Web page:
Second, social media have provided them a cost-effective platform that can reach a large number of voters without bleeding financially by investing in traditional campaign media such as TV and radio. In particular, millennials face serious economic challenges including substantial debt which put them on a disadvantage against older competitors who possess both the financial resources and professional network. 

Third, these platforms have empowered young politicians “to transform motivations into actual runs for office” according to Brittany Anlar of The Washington Post. In an interview with young local and state officeholders from 2016 to 2020, motivations to run came from a variety of reasons though prominent themes were the strong desire to give back to their communities by serving through public office and frustrations with “partisan” politics at the national level. 

The powerful combination of lower campaign costs and familiarity with social media had won these politicians seats in the Congress, a rising trend backed by an ongoing quantitative data collection by the YELP team. According to the data, there has been an increase on the number of young congressional candidates in 2020 compared to the 2018 midterm elections which had already produced record numbers of women, young people, and people of color elected to Congress. That is, 8.8% of all 2020 congressional candidates are 35 or younger, a 3.4% percentage point increase from 2018. 

“Social media allows a more immediate way to connect with constituents.”

Katherine Gypson pointed out that “social media could have the most influence by shortening the distance between elected officials and voters bringing everyone closer to the political process.”

Using the direct messaging feature across Instagram, Facebook, Snapchat, and Twitter, young politicians are able to respond quickly to problems faced by their constituents and also gives them a closer perspective on the everyday issues that matter to those who follow them. This feature has also enabled them to connect with each other working towards a more cooperative form of governance unlike the divisive older counterpart. 

“As a group, these young officeholders embody characteristics descriptive of their generation: a desire for responsiveness and quick resolution and disgust with partisan bickering that inhibits action. All of that is visible in how they use social media to connect quickly, any place or time of day and with anyone,” said Anlar who is also a PhD candidate in political science at Rutgers University and lead research assistant for YELP.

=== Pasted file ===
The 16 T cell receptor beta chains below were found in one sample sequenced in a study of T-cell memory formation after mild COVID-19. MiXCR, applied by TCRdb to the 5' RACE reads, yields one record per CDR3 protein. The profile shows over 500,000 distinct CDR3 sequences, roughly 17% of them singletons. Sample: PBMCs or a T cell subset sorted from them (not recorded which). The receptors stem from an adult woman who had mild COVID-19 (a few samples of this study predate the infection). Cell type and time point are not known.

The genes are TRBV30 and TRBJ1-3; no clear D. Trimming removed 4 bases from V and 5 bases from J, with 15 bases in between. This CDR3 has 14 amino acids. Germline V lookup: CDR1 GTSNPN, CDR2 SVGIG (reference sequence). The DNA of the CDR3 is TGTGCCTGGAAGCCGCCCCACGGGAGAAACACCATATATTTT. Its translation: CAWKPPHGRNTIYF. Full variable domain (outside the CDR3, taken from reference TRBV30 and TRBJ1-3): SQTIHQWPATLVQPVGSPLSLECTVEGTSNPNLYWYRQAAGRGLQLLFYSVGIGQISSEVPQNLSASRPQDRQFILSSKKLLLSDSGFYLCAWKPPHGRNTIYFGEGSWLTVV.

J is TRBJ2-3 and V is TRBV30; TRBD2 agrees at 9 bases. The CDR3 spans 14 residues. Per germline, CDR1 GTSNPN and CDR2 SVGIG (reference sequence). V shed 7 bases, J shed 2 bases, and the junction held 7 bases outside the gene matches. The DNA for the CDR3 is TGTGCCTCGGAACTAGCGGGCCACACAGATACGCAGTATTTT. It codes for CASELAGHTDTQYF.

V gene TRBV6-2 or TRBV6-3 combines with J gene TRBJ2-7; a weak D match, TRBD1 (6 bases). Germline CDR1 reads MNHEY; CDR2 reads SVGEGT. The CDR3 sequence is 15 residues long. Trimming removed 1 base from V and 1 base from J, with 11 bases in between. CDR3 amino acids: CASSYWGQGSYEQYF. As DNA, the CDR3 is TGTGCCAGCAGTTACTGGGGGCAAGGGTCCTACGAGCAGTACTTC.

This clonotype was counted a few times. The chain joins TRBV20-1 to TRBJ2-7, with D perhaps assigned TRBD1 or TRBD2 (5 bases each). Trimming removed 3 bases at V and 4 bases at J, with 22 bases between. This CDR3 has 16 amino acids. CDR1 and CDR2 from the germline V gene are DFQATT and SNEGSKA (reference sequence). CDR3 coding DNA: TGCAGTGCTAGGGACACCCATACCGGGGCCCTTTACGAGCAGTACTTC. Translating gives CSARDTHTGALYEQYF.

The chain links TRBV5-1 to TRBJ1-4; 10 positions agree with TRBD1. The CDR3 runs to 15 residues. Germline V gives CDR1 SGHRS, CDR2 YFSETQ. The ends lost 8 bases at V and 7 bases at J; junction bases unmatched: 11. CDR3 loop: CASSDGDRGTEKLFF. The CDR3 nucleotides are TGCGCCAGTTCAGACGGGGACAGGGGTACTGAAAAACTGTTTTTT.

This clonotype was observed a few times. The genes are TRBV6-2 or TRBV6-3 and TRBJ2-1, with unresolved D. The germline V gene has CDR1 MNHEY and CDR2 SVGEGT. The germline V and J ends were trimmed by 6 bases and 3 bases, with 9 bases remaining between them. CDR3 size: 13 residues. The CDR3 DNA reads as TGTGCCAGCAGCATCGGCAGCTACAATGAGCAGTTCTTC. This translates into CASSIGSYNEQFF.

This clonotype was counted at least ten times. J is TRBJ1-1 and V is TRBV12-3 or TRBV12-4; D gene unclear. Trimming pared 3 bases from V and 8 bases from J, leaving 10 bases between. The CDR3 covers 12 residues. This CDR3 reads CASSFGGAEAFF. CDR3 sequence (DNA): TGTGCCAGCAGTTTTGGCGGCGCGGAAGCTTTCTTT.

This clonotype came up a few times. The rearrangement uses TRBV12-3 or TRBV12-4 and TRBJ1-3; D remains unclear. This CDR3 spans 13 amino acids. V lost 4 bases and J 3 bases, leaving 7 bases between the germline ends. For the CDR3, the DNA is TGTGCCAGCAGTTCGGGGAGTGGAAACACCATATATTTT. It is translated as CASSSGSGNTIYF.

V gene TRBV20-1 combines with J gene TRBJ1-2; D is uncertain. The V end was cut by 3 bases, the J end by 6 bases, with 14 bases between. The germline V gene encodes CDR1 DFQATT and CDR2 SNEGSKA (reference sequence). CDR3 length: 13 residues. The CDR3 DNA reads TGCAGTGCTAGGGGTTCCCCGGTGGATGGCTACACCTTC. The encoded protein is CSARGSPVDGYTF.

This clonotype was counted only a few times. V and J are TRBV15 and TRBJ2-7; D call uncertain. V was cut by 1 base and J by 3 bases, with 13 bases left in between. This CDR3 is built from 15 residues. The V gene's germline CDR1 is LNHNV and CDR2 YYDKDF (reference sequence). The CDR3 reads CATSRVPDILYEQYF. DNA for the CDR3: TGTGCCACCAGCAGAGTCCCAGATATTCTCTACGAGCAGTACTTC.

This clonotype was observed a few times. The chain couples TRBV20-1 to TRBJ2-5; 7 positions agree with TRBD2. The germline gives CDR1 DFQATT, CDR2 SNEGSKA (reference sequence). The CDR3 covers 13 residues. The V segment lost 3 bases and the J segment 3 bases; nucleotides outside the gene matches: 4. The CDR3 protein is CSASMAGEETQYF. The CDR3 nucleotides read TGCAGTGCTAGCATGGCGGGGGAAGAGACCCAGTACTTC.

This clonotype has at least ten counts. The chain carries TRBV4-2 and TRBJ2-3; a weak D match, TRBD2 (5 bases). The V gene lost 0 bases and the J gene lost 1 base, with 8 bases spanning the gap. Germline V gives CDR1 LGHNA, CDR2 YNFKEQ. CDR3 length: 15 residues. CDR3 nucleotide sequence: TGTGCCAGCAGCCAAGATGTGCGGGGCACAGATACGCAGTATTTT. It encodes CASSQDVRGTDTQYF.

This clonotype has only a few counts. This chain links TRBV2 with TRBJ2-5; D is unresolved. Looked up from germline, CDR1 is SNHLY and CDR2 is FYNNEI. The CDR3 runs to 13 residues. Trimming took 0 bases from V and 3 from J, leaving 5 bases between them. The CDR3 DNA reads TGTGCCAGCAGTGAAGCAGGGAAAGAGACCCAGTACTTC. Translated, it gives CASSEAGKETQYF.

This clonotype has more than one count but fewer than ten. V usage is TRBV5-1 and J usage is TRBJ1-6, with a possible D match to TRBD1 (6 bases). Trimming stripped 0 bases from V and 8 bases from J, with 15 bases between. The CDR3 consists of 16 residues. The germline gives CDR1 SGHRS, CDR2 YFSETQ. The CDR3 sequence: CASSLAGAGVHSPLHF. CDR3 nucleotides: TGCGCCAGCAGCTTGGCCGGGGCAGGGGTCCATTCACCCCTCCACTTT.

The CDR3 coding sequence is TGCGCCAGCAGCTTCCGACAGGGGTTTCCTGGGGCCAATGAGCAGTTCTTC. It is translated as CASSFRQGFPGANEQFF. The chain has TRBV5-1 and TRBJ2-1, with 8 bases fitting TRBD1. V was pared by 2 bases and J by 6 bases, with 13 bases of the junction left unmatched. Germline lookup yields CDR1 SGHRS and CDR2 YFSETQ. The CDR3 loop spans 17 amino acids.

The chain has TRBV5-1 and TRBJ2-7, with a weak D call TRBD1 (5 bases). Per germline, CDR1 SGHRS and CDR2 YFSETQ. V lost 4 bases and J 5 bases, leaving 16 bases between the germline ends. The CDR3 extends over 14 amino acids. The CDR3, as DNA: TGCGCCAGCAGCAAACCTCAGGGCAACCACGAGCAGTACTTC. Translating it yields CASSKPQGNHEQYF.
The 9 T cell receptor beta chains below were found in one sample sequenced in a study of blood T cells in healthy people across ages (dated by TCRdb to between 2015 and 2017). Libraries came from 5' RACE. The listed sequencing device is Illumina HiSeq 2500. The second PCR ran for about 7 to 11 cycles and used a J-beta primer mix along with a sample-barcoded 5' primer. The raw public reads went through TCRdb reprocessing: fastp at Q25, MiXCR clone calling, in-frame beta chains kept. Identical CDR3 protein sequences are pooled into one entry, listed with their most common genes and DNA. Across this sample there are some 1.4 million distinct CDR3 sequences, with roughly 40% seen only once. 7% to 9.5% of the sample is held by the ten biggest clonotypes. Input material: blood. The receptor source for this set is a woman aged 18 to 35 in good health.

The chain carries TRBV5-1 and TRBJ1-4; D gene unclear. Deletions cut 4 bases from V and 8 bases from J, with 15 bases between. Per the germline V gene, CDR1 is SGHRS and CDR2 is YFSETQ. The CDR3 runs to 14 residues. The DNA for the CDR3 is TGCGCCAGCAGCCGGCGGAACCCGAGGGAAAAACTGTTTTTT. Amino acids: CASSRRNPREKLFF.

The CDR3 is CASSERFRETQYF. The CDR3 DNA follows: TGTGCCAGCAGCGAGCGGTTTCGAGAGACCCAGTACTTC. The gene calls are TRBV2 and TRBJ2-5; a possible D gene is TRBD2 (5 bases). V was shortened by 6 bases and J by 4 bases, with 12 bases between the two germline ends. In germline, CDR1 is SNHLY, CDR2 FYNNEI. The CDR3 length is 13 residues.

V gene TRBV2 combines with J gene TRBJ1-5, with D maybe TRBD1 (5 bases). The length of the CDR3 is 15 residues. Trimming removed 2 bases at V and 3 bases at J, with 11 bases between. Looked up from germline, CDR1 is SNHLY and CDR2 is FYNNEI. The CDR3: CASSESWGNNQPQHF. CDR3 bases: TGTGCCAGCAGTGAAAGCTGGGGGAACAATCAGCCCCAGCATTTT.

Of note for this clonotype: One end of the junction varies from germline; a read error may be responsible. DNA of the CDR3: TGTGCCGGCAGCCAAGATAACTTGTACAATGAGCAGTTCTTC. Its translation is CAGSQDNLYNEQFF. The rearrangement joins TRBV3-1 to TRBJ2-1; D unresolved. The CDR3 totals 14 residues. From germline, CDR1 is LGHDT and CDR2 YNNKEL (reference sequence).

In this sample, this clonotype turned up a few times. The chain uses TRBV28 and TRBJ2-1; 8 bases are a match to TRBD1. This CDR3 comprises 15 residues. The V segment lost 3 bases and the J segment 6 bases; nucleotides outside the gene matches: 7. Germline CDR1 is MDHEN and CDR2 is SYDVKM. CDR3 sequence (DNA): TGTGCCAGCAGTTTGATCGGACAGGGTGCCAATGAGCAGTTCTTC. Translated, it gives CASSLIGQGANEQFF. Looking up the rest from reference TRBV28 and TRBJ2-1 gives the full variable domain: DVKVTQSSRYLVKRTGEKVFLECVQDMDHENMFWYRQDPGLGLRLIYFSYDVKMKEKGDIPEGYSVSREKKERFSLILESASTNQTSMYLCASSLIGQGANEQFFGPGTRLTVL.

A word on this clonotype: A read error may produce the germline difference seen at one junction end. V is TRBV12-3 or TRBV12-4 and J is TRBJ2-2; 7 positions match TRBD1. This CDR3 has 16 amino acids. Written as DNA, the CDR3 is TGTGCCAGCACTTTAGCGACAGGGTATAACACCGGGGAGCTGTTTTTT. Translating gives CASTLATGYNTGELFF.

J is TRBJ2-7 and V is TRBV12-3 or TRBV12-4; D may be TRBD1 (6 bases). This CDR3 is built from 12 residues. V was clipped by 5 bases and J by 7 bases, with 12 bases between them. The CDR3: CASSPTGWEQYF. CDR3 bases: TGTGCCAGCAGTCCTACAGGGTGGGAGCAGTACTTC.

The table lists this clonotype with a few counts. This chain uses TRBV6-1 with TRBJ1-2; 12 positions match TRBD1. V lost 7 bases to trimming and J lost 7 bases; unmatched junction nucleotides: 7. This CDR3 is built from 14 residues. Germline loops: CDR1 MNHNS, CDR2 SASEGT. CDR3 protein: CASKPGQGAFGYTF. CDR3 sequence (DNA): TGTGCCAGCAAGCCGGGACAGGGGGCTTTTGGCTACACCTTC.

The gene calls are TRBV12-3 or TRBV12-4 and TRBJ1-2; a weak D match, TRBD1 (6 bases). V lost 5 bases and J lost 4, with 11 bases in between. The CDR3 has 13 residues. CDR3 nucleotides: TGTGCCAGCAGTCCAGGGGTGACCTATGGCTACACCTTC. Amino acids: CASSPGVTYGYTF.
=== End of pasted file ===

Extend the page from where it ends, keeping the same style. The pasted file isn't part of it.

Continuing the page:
“Social media helps build trust and magnify visible representation.”

While social media is still treated by most as a means to recruit voters, young politicians like AOC are shifting the narrative and strategies by using these platforms to show transparency. During her first stint as a Congresswoman, AOC used Instagram Live to take her followers in the post-election process of preparing for Congress which Gypson called “demystifying an often obscure process so that voters could better understand what’s asked of elected officials.”

According to Molly O’Rourke, executive in residence at the American University School of Communication, “The way new members of Congress – particularly the younger, new Democratic women in Congress – are using social media is emblematic of their new approach to leadership.” She also added, “They have a distinct policy agenda and they have a kind of outsider appeal. So they’re not going to play the game of communication by the same set of rules.”

The social media game played by the young politicians does not stop after they have been elected. They use it “to organize how they do their jobs – in ways that can help them serve and represent their constituents.”

Thomas Lake

Resident tech nerd for the SF Times.